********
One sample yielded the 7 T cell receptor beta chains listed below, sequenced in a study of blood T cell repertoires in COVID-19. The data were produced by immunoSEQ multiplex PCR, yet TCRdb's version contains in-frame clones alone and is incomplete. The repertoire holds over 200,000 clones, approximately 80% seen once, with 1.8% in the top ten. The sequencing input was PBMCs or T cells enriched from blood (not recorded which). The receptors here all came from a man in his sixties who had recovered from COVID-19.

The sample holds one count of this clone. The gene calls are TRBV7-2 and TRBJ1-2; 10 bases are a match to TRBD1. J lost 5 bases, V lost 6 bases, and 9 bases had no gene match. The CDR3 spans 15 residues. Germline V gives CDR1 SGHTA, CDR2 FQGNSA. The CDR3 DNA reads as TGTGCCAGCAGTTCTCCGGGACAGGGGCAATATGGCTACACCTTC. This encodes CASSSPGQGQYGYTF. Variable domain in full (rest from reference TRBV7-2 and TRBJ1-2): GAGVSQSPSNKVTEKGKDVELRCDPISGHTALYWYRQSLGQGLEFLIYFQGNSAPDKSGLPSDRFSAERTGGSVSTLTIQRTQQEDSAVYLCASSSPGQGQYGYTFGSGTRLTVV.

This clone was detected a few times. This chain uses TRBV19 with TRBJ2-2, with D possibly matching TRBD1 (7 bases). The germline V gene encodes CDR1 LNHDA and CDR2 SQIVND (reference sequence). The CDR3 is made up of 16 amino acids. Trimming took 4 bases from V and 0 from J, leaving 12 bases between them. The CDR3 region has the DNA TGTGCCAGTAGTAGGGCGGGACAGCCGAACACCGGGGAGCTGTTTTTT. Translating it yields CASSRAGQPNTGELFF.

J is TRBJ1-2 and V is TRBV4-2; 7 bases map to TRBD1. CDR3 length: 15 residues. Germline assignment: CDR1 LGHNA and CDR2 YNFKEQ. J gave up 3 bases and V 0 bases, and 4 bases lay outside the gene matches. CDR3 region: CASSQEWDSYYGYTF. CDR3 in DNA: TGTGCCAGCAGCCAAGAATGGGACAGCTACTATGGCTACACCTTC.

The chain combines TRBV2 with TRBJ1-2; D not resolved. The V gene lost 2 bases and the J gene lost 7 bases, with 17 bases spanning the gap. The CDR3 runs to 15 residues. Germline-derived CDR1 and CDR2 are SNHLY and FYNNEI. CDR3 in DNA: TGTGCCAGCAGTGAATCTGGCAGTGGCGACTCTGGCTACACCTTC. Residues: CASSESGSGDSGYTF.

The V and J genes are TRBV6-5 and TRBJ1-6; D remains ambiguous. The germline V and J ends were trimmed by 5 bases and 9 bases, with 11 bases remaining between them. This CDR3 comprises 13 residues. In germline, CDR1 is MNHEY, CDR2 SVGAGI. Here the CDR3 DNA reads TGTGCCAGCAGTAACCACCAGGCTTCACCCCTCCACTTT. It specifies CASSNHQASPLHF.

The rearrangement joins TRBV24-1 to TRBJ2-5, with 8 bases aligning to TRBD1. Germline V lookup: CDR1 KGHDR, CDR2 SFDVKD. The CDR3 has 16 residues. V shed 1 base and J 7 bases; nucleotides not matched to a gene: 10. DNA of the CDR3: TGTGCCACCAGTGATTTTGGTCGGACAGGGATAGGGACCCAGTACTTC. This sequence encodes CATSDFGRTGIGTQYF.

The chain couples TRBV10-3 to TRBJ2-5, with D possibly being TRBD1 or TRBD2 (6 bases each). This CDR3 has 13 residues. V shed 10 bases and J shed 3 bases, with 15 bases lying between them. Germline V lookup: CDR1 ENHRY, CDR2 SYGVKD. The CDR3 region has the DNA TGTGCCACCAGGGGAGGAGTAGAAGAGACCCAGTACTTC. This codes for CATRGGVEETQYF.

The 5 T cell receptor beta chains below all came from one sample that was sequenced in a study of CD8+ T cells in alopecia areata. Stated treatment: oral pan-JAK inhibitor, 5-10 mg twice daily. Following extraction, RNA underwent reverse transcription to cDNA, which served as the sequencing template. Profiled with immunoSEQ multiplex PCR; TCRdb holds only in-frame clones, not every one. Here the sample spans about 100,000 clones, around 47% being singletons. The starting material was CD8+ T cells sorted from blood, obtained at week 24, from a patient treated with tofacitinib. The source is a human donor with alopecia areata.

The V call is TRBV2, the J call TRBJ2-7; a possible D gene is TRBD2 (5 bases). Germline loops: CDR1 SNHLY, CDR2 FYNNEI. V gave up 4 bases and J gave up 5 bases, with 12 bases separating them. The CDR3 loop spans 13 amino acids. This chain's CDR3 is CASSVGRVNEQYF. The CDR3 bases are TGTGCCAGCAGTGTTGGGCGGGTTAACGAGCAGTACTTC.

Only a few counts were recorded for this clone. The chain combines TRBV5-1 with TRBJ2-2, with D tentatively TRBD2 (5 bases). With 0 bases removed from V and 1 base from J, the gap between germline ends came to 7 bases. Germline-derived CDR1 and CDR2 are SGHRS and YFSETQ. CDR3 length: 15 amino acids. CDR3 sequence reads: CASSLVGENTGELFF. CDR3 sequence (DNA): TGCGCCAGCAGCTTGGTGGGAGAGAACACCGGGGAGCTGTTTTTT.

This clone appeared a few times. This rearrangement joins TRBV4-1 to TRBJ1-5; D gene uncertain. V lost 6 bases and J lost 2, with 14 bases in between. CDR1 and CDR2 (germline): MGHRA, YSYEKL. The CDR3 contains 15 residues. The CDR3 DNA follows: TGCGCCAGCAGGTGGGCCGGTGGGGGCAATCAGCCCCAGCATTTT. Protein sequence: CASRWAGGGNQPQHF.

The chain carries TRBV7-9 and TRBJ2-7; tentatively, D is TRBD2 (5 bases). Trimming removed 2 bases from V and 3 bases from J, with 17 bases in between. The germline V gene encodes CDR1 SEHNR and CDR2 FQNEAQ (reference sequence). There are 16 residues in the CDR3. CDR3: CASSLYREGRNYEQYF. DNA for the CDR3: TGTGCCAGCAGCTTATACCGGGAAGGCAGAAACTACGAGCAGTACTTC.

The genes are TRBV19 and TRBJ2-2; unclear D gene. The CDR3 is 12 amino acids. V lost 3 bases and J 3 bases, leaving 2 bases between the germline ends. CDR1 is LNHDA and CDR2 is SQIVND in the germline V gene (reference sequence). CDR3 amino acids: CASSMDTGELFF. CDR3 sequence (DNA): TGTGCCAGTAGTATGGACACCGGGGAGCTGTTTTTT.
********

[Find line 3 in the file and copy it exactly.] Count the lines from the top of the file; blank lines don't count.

This clone was detected a few times. This chain uses TRBV19 with TRBJ2-2, with D possibly matching TRBD1 (7 bases). The germline V gene encodes CDR1 LNHDA and CDR2 SQIVND (reference sequence). The CDR3 is made up of 16 amino acids. Trimming took 4 bases from V and 0 from J, leaving 12 bases between them. The CDR3 region has the DNA TGTGCCAGTAGTAGGGCGGGACAGCCGAACACCGGGGAGCTGTTTTTT. Translating it yields CASSRAGQPNTGELFF.